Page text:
Although best known for a long and successful career as a Nashville arranger, Bergen White also recorded one of the Holy Grails of soft pop: 1970's lush, melancholy For Women Only, a minor classic of its genre. According to Steve Stanley's comprehensive liner notes published in Rev-Ola's 2004 reissue of For Women Only, White was born in Miami, OK, in 1939, the son of a Baptist minister who regularly moved his family from city to city throughout the southern half of the U.S. The Whites finally settled in Nashville when Bergen was 14; there he befriended fellow music fans Bobby Russell and Buzz Cason, with whom he later recorded a single credited to the Todds. After college, White taught math and science for two years before Russell persuaded him to resume their musical collaboration, this time as staff vocalists with Bill Beasley's sound-alike label Hit Records, an imprint infamous for cutting carbon-copy knockoffs of chart hits that were commonly sold in supermarkets and priced to move. Hit not only offered White an opportunity to hone his vocal skills, but he was also allowed to compose original material for release via the B-sides of the label's singles.
In time, White was taken under the wing of Nashville producer Bill Justis and offered the chance to begin arranging recording sessions. He also joined the Justis-sponsored hot rod group Ronny & the Daytonas as a vocalist -- best known for their pop smash "G.T.O.," the band's ranks later included White's old schoolmate Buzz Cason as well. With a growing number of session dates now under his belt, in 1967 White signed to Monument to record his first solo single, "If It's Not Asking Too Much" -- an exquisitely melancholy slice of string-sweetened pop, the record earned little commercial attention, and its creator resumed his work behind the scenes. In 1969 he agreed to record a full-length LP for Shelby Singleton's SSS label, enlisting the assistance of noted session guitarist and engineer Wayne Moss, owner of Nashville's legendary Cinderella Studio. The resulting For Women Only appeared the following year -- an ornate and elegant work of richly detailed harmony pop, both the album and its lead single, "It's Over Now," failed to chart. After issuing a gospel-influenced non-LP single titled "Spread the Word," SSS terminated White's contract.
Even as his recording career faltered, however, White's session career was reaching critical mass -- his work on Tony Joe White's 1969 Top Ten hit "Polk Salad Annie" brought him to the attention of no less than Elvis Presley, who wanted Bergen to arrange a version of the song for him to perform in his Las Vegas show. He went on to arrange several Presley sessions in the years to follow, on occasion contributing backing vocals as a substitute Jordanaire -- White's résumé would later include country luminaries such as Dolly Parton, Ronnie Milsap, the Statler Brothers, the Oak Ridge Boys, Alabama, Garth Brooks, Faith Hill, and Tim McGraw. In the meantime, in 1975 he signed to the Private Stock label, issuing a cover of the Del Vikings classic "Come Go with Me," soon followed by the David Gates-penned "Have You Taken a Good Look Lately." White's third effort for the label, a rendition of the Gene Chandler perennial "Duke of Earl," began to accrue some commercial momentum, but touring behind the single would have forced him to turn down some studio projects -- when he balked at hitting the road, Private Stock cut its promotional funding, and for all intents and purposes his pop career was over. In 1980 White did release a gospel LP, Praise the Lord -- in 1998, he also resurfaced with a seasonal effort credited to the Bergen White Christmas Singers.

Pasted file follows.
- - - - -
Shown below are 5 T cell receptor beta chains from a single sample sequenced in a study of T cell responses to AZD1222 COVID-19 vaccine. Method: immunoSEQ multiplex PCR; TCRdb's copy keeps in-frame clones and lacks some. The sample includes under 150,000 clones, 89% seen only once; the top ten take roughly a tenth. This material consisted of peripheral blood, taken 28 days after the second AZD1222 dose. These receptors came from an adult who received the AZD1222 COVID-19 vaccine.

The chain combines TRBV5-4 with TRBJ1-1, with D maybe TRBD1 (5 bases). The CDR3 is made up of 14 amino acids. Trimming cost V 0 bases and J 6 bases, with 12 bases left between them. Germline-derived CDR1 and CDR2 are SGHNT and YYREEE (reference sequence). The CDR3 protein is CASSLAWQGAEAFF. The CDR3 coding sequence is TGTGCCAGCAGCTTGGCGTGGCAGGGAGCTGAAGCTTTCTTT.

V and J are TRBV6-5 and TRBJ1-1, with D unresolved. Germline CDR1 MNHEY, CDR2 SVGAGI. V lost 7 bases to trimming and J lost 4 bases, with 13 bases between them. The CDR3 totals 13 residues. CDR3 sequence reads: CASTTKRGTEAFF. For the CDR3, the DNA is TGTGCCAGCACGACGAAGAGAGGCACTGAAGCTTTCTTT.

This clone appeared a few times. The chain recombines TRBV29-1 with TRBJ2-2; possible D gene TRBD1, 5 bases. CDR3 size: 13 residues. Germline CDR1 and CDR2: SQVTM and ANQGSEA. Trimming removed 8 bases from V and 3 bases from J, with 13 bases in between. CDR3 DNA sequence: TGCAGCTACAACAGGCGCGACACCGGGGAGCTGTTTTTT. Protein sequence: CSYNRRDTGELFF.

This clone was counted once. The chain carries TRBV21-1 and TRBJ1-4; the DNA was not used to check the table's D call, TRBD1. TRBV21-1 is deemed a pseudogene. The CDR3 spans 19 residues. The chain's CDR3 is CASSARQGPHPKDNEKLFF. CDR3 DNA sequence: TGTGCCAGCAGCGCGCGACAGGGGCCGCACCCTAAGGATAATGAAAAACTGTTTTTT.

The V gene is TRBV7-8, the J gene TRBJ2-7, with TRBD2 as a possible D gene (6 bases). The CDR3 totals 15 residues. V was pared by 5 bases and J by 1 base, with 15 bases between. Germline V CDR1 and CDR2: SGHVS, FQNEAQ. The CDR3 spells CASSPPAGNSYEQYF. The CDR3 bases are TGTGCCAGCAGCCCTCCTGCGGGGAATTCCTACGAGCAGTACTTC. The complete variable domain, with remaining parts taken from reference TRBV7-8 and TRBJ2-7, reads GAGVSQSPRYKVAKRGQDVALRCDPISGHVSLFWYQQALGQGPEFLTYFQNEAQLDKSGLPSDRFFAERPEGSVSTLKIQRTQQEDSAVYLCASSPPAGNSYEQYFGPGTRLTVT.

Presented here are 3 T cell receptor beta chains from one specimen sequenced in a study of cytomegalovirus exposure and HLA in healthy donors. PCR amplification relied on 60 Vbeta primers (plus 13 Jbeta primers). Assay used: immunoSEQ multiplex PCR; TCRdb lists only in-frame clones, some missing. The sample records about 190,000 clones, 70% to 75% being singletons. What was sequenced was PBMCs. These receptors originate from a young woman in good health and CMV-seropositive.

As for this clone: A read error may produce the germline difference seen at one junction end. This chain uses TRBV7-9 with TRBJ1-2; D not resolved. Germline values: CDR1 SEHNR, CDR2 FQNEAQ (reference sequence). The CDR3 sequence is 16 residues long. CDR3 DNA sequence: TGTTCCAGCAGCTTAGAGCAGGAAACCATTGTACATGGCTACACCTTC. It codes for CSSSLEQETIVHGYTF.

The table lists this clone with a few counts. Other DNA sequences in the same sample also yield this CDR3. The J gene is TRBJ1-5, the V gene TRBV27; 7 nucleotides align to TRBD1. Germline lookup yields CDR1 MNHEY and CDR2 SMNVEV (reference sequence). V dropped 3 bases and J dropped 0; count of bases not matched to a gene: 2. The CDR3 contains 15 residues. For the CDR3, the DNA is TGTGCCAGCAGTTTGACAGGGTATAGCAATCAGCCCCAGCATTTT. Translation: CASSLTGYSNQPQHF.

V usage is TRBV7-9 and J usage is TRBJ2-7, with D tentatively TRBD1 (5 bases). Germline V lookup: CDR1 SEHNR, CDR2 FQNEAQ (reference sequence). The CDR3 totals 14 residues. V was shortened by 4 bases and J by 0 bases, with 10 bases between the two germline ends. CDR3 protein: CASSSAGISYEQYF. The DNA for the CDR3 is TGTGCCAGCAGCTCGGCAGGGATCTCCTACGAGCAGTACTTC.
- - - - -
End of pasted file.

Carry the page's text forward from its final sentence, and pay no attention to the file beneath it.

Bergen White was a member of Ronny & the Daytonas during the Nashville-based hot rod group's last days, when the band was shifting away from Beach Boys-styled hot rod and surf tunes and developing its "softer" side after finding some success with a ballad hit, "Sandy." In 1969, when the group finally did break up, White remained in the Nashville area, where he recorded his first album, For Women Only, which was released on producer and mini-mogul Shelby Singleton's SSS-International label. White wrote or co-wrote several of the tracks himself ("Now" was co-written with Bob Tubert, who wrote several hits for Eddy Arnold, Sonny James, Roy Clark, and others), but many of the highlights are his soft pop renditions of material penned by other notable composers. "She Is Today" is a faster-paced, more upbeat version of the Barry Mann & Cynthia Weil song that had previously been recorded by the Vogues, who were also on SSS at the time. White covers the Lettermen's harmony pop arrangement of Little Anthony & the Imperials' "Hurt So Bad" (a Top 20 hit from September 1969) and Townes Van Zandt's gorgeous "Second Lover's Song." There are a couple of David Gates tunes too, the sublime "Gone Again" and "Look at Me," which appeared on Bread's debut album that same year. Incidentally, during this same time, White provided vocals (along with Daytonas' group leader Buzz Cason and Bobby Russell) and string arrangements for several so-called "supermarket" knockoff records that were released by the budget sound-alike Hit Records label. One of these recordings was the Bergen White-Russell-penned Beach Boys knockoff "We Built a 409," credited to "the Roamers" (aka Ronny & the Daytonas). Singleton was listed as the producer on these records. White continues to have a thriving career as an arranger/producer in Nashville.
Thanks a lot to Cor